2018 Ford Taurus Review, Ratings, Specs, Prices, and Photos


The is a well-equipped large car that offers a good value for the money—especially given how often this big sedan is discounted by dealers. Overall, we rate it a 5 out of 10, with a point for its standard equipment and a demerit for some quirks with its infotainment systems. (Read more about how we rate cars.)

At the bottom level, the 2018 Taurus SE includes power windows and locks, six-way power front seats, a rearview camera, and a 4.2-inch screen for the audio system with Bluetooth. The Taurus SE is light on whiz-bang features, but it’s also about $28,500, which isn’t all that much cash for this much sheetmetal.

Another $2,500 nets buyers the 2018 Taurus SEL, which loads on dual-zone automatic climate control, satellite radio, a leather-wrapped steering wheel, park assist, and a few other goodies. It’s optionally available with all-wheel drive and a package that adds an 8.0-inch touchscreen for infotainment that features Apple CarPlay and Android Auto compatibility. Leather is optional for $1,495, but at that point it’s probably worth stepping up to the next trim level. The Taurus Limited piles on leather upholstery (cooled up front and heated all around), 20-inch alloy wheels, and Sony-branded speakers. Optional on the Limited is a package that includes forward-collision warnings, adaptive cruise control, and a few other safety items.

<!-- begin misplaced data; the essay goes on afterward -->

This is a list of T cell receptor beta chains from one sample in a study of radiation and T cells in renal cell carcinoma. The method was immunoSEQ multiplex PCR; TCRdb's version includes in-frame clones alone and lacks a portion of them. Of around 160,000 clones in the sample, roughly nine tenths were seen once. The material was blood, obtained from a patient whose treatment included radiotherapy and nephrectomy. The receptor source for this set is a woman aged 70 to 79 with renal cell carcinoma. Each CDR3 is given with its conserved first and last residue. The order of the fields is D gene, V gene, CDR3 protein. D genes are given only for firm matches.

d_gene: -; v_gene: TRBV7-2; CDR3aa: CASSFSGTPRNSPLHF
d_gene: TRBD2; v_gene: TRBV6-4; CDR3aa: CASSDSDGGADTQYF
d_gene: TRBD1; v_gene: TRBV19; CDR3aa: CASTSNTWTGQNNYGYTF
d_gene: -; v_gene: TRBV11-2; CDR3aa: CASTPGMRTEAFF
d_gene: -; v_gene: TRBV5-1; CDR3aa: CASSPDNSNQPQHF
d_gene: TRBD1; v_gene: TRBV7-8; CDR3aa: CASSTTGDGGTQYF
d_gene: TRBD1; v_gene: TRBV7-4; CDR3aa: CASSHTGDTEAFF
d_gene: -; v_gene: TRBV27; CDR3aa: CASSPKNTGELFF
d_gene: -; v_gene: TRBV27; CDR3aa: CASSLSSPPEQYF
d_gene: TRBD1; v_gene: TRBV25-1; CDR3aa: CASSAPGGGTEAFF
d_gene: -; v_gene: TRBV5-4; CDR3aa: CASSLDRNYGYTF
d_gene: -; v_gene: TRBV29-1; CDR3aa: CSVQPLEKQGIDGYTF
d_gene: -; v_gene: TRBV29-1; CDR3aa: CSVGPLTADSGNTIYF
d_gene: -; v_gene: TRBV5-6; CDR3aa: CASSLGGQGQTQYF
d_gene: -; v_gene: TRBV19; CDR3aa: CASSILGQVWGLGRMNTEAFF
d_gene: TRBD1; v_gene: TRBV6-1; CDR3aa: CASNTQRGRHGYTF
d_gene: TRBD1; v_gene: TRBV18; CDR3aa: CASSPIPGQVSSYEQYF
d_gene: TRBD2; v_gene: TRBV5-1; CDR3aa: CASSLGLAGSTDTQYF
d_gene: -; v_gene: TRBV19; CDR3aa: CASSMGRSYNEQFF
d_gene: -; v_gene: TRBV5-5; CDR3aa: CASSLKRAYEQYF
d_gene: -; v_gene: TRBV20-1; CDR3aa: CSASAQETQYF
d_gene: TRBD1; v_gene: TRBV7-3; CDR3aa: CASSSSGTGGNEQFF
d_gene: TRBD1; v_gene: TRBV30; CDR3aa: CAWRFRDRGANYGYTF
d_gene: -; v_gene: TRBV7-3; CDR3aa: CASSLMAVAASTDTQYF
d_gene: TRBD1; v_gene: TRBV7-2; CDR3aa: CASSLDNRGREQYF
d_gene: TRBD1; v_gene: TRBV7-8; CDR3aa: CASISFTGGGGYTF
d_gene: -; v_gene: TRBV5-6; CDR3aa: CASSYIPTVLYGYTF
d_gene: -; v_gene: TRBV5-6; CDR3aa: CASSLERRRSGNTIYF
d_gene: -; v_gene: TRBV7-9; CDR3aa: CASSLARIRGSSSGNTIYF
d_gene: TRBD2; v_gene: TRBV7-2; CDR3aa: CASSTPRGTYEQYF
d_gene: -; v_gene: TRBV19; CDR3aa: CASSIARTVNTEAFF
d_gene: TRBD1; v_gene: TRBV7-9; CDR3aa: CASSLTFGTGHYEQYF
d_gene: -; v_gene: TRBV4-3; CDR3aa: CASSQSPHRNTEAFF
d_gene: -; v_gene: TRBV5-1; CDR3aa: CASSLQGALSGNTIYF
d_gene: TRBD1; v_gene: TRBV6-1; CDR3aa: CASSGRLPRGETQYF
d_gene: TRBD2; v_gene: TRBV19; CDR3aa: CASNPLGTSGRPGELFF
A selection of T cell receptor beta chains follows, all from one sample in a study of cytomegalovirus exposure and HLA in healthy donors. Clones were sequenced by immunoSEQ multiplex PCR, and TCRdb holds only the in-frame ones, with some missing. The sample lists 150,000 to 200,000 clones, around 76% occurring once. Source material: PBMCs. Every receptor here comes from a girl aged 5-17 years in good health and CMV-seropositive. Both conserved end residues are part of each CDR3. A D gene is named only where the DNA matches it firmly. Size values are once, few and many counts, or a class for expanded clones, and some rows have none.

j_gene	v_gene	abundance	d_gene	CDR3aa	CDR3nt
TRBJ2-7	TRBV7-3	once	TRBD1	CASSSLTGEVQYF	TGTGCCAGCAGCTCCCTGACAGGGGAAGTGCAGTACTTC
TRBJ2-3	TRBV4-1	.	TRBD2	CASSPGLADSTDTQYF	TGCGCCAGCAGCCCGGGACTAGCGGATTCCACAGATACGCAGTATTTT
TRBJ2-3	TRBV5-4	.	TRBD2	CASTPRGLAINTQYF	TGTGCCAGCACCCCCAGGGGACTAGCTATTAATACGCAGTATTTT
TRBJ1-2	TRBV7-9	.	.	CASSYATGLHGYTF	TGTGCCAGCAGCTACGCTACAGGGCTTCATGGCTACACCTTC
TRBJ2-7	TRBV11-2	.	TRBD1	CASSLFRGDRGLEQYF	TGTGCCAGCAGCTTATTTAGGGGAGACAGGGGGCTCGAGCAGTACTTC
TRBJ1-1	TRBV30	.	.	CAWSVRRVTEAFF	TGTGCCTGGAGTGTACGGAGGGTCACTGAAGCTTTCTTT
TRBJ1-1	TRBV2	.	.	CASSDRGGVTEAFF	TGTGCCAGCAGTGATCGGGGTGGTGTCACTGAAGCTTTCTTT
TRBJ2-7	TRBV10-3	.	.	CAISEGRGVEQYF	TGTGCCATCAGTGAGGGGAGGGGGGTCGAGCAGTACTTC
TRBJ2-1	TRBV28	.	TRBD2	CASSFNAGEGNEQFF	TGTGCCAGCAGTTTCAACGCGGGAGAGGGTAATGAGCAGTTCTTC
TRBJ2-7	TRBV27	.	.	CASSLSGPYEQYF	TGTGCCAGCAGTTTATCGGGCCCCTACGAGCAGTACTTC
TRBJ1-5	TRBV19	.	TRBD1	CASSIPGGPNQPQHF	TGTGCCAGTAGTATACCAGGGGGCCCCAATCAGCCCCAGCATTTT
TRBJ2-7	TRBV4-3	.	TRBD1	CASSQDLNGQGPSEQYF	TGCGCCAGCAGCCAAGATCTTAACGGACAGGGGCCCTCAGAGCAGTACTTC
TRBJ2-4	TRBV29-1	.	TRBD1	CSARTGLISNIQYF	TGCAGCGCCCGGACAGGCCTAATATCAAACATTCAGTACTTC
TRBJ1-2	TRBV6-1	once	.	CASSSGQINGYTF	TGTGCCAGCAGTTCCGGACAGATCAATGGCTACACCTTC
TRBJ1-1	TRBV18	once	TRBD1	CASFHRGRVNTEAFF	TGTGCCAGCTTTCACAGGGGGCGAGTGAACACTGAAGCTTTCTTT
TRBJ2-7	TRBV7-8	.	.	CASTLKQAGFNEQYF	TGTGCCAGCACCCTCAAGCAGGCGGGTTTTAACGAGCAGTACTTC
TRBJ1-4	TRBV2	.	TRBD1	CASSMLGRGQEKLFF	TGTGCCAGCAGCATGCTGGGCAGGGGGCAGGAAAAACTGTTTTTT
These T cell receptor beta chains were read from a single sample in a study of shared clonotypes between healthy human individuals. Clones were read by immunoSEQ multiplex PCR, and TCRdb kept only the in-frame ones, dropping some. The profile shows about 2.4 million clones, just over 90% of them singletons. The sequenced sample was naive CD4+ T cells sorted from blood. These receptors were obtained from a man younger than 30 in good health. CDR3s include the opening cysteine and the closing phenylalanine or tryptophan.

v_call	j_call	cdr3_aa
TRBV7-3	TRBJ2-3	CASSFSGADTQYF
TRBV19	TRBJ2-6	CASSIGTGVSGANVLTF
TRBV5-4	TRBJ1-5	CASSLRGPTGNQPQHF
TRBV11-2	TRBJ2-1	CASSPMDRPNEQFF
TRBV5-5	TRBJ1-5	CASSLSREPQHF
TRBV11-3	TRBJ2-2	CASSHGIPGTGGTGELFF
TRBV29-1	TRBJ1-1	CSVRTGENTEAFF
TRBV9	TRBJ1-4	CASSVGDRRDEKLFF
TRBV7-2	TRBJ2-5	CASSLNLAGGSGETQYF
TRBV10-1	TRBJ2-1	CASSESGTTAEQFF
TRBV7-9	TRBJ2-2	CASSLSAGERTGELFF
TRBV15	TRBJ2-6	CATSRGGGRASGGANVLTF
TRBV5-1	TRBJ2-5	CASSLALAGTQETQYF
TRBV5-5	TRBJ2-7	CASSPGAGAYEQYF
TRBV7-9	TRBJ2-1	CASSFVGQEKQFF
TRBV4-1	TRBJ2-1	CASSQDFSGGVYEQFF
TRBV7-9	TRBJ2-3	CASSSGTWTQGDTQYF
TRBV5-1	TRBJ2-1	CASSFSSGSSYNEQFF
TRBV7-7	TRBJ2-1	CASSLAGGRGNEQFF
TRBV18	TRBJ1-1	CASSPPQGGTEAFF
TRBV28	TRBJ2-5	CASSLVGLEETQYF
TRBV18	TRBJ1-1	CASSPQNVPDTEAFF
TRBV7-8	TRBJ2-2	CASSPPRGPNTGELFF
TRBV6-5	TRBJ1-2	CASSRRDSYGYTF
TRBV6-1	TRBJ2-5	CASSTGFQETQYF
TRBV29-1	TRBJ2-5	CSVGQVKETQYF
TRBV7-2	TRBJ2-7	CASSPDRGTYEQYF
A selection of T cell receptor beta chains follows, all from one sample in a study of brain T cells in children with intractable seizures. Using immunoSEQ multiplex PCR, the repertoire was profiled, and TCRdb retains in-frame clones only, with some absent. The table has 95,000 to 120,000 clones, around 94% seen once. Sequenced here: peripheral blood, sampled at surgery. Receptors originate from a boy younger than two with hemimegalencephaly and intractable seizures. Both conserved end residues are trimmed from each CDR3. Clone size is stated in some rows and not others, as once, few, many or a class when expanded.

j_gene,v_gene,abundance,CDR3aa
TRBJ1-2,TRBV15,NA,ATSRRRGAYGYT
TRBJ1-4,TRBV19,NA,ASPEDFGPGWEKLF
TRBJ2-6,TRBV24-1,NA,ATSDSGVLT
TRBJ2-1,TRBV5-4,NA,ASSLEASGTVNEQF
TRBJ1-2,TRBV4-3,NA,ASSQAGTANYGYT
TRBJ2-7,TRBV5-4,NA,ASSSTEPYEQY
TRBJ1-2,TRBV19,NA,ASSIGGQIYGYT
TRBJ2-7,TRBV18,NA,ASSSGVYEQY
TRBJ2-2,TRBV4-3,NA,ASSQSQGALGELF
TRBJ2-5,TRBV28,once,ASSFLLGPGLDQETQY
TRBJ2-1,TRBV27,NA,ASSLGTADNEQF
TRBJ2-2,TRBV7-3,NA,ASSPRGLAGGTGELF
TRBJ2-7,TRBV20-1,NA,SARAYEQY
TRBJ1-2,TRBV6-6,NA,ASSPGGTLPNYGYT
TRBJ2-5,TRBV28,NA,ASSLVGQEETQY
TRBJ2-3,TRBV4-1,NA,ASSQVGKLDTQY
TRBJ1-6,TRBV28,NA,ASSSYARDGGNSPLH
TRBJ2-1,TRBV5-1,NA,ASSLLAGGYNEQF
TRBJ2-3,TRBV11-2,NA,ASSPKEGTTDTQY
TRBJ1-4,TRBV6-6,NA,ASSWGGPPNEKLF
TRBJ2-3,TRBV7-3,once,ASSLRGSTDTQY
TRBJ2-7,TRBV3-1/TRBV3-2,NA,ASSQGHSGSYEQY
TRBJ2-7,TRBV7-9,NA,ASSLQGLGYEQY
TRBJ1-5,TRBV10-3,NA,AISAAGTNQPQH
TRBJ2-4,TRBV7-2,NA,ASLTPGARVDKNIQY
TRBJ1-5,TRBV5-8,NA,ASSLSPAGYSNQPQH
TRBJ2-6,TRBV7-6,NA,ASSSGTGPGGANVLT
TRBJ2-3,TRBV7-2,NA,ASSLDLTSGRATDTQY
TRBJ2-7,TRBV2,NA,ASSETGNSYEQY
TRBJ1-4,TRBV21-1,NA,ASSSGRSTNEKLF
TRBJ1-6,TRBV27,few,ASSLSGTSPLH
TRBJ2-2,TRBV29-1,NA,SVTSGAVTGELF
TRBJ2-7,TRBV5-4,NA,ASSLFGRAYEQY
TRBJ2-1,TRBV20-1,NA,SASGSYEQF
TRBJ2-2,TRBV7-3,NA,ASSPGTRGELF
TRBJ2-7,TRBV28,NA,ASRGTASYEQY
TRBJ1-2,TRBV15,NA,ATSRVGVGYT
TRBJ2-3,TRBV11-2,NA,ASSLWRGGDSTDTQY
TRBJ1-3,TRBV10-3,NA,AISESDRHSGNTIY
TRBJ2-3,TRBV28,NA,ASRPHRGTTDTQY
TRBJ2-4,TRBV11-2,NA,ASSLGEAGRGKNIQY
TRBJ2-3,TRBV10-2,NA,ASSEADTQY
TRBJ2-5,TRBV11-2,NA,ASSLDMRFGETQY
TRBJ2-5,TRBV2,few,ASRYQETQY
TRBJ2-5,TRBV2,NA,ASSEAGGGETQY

Topping the lineup is the Taurus SHO, which features a twin-turbo V-6, a firmer suspension, special seats and upholstery, and some high-grade features like HID headlights that help justify its nearly $44,000 price tag.

All-in, a loaded Taurus SHO with packages that add more performance and luxury goodies runs shy of $48,000—and that’s before any rebates and incentives are applied. It’s not a cut-rate BMW M5, but it’s not priced like one either.

A word about the infotainment systems available in the Taurus: they’re compromised, to say the least. The base system included on SE and SEL trim levels is light on features and has a dated display. We recommend opting for the larger display since Ford’s Sync 3 infotainment system is among the industry’s easiest to operate, but it includes capacitive touch buttons for the audio system that some of our testers find frustrating to operate. Ford has largely moved away from capacitive buttons back to traditional hard buttons in its newer products.

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